It has been widely reported that the constitutional amendments approved by the April 2017 referendum will allow Erdoğan to stay in office until 2029:

Turkish President Recep Tayyip Erdogan has narrowly won a referendum to expand presidential powers, which could keep him in office until 2029.

"Turkey referendum: Erdogan wins vote to expand presidential powers." BBC News. BBC, 16 Apr. 2017. Web. 18 Apr. 2017.

However, apparently the new constitution limits the president to two five-year long terms:

The president will have a five-year tenure, for a maximum of two terms.

Erdoğan is, of course, currently serving his first term. Assuming he wins in 2019, that will be his second and last term.

How can he stay in office until 2029 then? Is there an exception in the new constitution that would allow him a third term, or does his current term simply not count?


1 Answer 1


The term limits will be reset if the new constitution goes into effect.

As the current President Recep Tayyip Erdoğan is serving his first term, 2014 - 2019, he can run for another term under the current constitution.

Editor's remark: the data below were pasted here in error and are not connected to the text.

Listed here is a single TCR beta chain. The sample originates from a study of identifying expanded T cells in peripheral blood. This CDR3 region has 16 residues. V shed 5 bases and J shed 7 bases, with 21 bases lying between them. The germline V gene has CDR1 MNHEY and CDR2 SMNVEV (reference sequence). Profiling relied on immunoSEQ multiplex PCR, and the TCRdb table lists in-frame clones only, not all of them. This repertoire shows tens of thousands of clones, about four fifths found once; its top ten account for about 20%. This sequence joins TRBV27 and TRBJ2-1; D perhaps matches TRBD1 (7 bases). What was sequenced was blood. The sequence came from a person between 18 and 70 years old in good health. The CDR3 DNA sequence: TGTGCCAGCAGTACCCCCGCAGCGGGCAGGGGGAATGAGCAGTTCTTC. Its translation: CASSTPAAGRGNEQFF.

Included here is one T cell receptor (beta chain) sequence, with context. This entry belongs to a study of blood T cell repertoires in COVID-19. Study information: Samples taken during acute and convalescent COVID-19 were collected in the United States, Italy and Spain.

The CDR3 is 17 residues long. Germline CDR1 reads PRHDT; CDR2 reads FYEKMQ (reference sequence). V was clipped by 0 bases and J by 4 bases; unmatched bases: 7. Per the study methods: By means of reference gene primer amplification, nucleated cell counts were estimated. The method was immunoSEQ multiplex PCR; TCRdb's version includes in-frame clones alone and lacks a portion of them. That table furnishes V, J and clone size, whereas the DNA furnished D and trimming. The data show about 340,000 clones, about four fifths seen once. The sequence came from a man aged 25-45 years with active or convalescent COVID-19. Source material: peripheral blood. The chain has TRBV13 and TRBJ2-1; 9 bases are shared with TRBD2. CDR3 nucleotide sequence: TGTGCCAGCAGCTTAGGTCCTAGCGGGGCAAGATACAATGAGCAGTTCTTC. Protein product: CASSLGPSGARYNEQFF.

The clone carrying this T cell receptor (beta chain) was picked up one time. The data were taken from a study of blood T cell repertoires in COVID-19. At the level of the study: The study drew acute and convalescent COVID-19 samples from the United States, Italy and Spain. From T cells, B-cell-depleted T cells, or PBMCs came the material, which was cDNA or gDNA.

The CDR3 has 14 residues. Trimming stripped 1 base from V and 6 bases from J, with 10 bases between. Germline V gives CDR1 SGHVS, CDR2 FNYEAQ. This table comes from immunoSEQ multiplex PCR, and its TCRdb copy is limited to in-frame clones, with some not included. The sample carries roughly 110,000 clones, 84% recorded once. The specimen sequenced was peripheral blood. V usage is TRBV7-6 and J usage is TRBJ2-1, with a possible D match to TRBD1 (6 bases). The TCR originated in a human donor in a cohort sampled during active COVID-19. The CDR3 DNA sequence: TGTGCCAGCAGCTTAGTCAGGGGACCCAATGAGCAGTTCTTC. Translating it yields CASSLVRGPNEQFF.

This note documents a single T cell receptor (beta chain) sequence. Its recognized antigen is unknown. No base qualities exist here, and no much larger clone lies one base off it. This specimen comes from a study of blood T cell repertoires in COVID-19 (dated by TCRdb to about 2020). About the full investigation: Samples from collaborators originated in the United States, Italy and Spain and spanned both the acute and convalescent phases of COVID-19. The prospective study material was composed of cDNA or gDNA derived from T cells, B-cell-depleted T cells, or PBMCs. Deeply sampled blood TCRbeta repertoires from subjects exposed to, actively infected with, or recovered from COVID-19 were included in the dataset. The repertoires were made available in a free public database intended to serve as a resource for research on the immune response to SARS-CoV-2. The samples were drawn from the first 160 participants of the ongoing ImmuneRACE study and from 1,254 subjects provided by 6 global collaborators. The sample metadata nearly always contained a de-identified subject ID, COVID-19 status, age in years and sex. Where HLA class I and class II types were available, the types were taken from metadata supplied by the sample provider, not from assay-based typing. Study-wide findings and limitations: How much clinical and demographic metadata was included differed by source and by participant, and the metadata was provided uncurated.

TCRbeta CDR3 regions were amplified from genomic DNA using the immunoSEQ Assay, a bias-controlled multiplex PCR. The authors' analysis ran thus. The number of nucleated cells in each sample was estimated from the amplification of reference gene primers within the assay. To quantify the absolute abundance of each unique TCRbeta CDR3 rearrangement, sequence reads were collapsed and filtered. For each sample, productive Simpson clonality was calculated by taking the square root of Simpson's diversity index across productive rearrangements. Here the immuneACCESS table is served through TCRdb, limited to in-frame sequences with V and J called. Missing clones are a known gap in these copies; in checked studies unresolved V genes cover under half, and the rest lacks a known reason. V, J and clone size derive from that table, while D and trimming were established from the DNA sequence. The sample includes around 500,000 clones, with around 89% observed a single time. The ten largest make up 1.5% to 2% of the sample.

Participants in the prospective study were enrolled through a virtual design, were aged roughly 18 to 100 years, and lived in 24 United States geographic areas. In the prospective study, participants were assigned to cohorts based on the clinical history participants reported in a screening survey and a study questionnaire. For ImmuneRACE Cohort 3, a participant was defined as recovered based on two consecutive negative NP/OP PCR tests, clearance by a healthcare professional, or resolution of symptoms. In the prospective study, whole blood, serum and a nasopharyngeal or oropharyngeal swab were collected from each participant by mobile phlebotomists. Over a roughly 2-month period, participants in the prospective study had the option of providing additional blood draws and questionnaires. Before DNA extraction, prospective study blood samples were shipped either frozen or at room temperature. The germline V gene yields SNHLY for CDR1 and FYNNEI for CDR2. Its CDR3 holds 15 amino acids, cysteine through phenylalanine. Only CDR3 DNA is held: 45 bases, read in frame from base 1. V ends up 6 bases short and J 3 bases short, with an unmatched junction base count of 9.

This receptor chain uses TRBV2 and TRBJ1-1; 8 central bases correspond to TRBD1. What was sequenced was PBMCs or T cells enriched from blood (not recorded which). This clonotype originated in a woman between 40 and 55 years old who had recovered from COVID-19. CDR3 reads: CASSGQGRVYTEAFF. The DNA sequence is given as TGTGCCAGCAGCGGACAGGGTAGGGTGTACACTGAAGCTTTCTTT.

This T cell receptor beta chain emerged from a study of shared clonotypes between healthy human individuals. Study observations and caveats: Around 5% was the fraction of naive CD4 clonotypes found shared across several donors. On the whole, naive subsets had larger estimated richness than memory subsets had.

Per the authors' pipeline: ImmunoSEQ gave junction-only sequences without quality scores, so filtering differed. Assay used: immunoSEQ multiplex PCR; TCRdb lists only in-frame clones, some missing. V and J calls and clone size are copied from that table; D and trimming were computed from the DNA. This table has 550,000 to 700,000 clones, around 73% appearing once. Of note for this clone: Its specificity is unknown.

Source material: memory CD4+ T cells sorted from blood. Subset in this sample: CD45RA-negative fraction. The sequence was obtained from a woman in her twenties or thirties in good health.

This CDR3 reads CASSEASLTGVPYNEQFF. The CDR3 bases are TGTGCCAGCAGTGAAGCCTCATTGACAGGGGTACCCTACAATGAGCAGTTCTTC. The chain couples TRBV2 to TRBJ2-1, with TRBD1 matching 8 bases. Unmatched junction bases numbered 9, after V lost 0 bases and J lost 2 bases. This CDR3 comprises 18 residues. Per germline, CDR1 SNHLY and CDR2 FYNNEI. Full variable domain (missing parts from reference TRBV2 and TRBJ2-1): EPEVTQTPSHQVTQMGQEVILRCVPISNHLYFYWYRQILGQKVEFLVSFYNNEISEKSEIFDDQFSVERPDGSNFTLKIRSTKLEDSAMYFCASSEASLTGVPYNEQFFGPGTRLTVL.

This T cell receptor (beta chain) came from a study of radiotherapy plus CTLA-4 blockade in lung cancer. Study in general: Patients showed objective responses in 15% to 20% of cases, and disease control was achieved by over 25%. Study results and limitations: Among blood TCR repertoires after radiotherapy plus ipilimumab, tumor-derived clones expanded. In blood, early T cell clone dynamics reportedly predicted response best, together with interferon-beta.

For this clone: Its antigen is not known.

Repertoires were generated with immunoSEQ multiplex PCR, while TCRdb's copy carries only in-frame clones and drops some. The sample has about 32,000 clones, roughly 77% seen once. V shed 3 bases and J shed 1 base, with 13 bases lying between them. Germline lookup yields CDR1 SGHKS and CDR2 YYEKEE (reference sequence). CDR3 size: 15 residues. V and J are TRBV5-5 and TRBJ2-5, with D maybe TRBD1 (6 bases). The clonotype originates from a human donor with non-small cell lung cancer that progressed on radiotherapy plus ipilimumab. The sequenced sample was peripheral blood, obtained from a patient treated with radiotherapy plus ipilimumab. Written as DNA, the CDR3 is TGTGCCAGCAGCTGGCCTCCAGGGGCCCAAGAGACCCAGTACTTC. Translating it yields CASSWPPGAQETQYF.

However, since his term is reset, he can run for another 2 terms - 2019 - 2024 and 2024 - 2029, thus he can potentially serve until 2029 if he wins the 2 elections.

This is partly due to the fact that the new "executive president" is seemingly a "new office" created as the constitution is amended. In other words, he has served 1 term under the current constitution but has not served any terms under the new constitution, thus he can serve another 2 terms.

This article by CNN states:

The changes limit any one president to two terms, although under certain circumstances they could seek a third. The revision means Erdogan could hit the reset button on his tenure, potentially winning the next two elections and serving until 2029.

(emphasis mine)

While this article by Reuters states:

Under the constitution's current two-term limit and provided he wins the 2019 election, Erdogan would be able to rule until 2024 only. But under the proposed executive presidency, the clock would reset, allowing him another two terms.

(emphasis mine)

  • 9
    To put it slightly differently: he is currently serving his first term as president under the old constitution, but he has never served as president under the new constitution (obviously), so he still has two terms to go. Commented Apr 18, 2017 at 8:28
  • 4
    Well played, Reccep... :'/
    – Gewure
    Commented Apr 18, 2017 at 10:43

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